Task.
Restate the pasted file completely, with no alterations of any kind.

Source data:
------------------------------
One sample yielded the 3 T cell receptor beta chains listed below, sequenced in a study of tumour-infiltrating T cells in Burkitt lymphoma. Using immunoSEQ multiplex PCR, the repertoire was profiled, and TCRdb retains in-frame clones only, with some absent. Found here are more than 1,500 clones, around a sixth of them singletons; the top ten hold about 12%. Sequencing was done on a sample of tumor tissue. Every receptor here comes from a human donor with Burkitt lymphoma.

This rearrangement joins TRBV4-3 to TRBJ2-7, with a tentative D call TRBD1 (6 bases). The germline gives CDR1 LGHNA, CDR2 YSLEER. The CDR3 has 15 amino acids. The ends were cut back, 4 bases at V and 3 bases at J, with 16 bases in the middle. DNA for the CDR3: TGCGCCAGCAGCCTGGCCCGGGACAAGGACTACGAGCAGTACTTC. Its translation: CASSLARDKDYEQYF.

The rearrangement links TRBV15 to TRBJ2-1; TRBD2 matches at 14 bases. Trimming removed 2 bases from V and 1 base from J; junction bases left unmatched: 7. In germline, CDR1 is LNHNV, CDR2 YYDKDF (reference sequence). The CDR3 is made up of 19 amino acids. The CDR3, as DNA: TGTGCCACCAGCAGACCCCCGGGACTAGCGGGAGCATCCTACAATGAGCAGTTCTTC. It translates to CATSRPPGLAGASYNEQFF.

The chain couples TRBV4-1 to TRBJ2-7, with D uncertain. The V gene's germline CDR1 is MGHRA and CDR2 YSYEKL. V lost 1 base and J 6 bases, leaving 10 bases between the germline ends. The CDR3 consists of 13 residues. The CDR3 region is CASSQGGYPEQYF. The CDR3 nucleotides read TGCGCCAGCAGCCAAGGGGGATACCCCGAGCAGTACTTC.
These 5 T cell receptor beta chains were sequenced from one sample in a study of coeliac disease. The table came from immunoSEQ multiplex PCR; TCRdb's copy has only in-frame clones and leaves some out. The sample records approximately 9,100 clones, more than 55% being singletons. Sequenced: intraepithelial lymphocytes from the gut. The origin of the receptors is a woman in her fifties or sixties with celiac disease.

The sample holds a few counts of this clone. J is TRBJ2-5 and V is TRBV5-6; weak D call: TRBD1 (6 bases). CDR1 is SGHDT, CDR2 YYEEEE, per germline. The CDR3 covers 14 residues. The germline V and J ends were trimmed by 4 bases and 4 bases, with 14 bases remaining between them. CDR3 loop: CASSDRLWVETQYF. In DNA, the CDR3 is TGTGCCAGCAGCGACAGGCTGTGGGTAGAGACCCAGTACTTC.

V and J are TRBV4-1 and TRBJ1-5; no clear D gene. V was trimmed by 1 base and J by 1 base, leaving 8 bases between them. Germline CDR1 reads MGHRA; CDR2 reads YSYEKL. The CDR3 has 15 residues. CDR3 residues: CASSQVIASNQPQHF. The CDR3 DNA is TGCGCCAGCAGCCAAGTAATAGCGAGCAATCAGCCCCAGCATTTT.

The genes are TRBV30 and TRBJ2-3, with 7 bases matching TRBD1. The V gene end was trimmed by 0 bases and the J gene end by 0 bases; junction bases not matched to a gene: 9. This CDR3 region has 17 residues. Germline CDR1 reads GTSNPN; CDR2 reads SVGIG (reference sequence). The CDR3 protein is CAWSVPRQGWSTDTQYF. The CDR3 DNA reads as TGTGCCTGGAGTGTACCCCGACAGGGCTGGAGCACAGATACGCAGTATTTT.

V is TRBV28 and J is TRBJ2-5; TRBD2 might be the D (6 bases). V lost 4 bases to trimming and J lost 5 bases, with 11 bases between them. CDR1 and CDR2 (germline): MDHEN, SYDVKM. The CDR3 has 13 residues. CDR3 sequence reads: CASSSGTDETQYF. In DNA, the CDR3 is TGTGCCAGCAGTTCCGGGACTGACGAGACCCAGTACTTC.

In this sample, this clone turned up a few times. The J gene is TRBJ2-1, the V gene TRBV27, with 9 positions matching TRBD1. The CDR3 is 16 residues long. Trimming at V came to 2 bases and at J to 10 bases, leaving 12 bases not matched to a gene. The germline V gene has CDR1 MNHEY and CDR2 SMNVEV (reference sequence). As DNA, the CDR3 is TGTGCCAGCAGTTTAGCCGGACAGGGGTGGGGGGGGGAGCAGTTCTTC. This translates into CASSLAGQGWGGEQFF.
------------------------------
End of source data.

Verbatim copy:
One sample yielded the 3 T cell receptor beta chains listed below, sequenced in a study of tumour-infiltrating T cells in Burkitt lymphoma. Using immunoSEQ multiplex PCR, the repertoire was profiled, and TCRdb retains in-frame clones only, with some absent. Found here are more than 1,500 clones, around a sixth of them singletons; the top ten hold about 12%. Sequencing was done on a sample of tumor tissue. Every receptor here comes from a human donor with Burkitt lymphoma.

This rearrangement joins TRBV4-3 to TRBJ2-7, with a tentative D call TRBD1 (6 bases). The germline gives CDR1 LGHNA, CDR2 YSLEER. The CDR3 has 15 amino acids. The ends were cut back, 4 bases at V and 3 bases at J, with 16 bases in the middle. DNA for the CDR3: TGCGCCAGCAGCCTGGCCCGGGACAAGGACTACGAGCAGTACTTC. Its translation: CASSLARDKDYEQYF.

The rearrangement links TRBV15 to TRBJ2-1; TRBD2 matches at 14 bases. Trimming removed 2 bases from V and 1 base from J; junction bases left unmatched: 7. In germline, CDR1 is LNHNV, CDR2 YYDKDF (reference sequence). The CDR3 is made up of 19 amino acids. The CDR3, as DNA: TGTGCCACCAGCAGACCCCCGGGACTAGCGGGAGCATCCTACAATGAGCAGTTCTTC. It translates to CATSRPPGLAGASYNEQFF.

The chain couples TRBV4-1 to TRBJ2-7, with D uncertain. The V gene's germline CDR1 is MGHRA and CDR2 YSYEKL. V lost 1 base and J 6 bases, leaving 10 bases between the germline ends. The CDR3 consists of 13 residues. The CDR3 region is CASSQGGYPEQYF. The CDR3 nucleotides read TGCGCCAGCAGCCAAGGGGGATACCCCGAGCAGTACTTC.
These 5 T cell receptor beta chains were sequenced from one sample in a study of coeliac disease. The table came from immunoSEQ multiplex PCR; TCRdb's copy has only in-frame clones and leaves some out. The sample records approximately 9,100 clones, more than 55% being singletons. Sequenced: intraepithelial lymphocytes from the gut. The origin of the receptors is a woman in her fifties or sixties with celiac disease.

The sample holds a few counts of this clone. J is TRBJ2-5 and V is TRBV5-6; weak D call: TRBD1 (6 bases). CDR1 is SGHDT, CDR2 YYEEEE, per germline. The CDR3 covers 14 residues. The germline V and J ends were trimmed by 4 bases and 4 bases, with 14 bases remaining between them. CDR3 loop: CASSDRLWVETQYF. In DNA, the CDR3 is TGTGCCAGCAGCGACAGGCTGTGGGTAGAGACCCAGTACTTC.

V and J are TRBV4-1 and TRBJ1-5; no clear D gene. V was trimmed by 1 base and J by 1 base, leaving 8 bases between them. Germline CDR1 reads MGHRA; CDR2 reads YSYEKL. The CDR3 has 15 residues. CDR3 residues: CASSQVIASNQPQHF. The CDR3 DNA is TGCGCCAGCAGCCAAGTAATAGCGAGCAATCAGCCCCAGCATTTT.

The genes are TRBV30 and TRBJ2-3, with 7 bases matching TRBD1. The V gene end was trimmed by 0 bases and the J gene end by 0 bases; junction bases not matched to a gene: 9. This CDR3 region has 17 residues. Germline CDR1 reads GTSNPN; CDR2 reads SVGIG (reference sequence). The CDR3 protein is CAWSVPRQGWSTDTQYF. The CDR3 DNA reads as TGTGCCTGGAGTGTACCCCGACAGGGCTGGAGCACAGATACGCAGTATTTT.

V is TRBV28 and J is TRBJ2-5; TRBD2 might be the D (6 bases). V lost 4 bases to trimming and J lost 5 bases, with 11 bases between them. CDR1 and CDR2 (germline): MDHEN, SYDVKM. The CDR3 has 13 residues. CDR3 sequence reads: CASSSGTDETQYF. In DNA, the CDR3 is TGTGCCAGCAGTTCCGGGACTGACGAGACCCAGTACTTC.

In this sample, this clone turned up a few times. The J gene is TRBJ2-1, the V gene TRBV27, with 9 positions matching TRBD1. The CDR3 is 16 residues long. Trimming at V came to 2 bases and at J to 10 bases, leaving 12 bases not matched to a gene. The germline V gene has CDR1 MNHEY and CDR2 SMNVEV (reference sequence). As DNA, the CDR3 is TGTGCCAGCAGTTTAGCCGGACAGGGGTGGGGGGGGGAGCAGTTCTTC. This translates into CASSLAGQGWGGEQFF.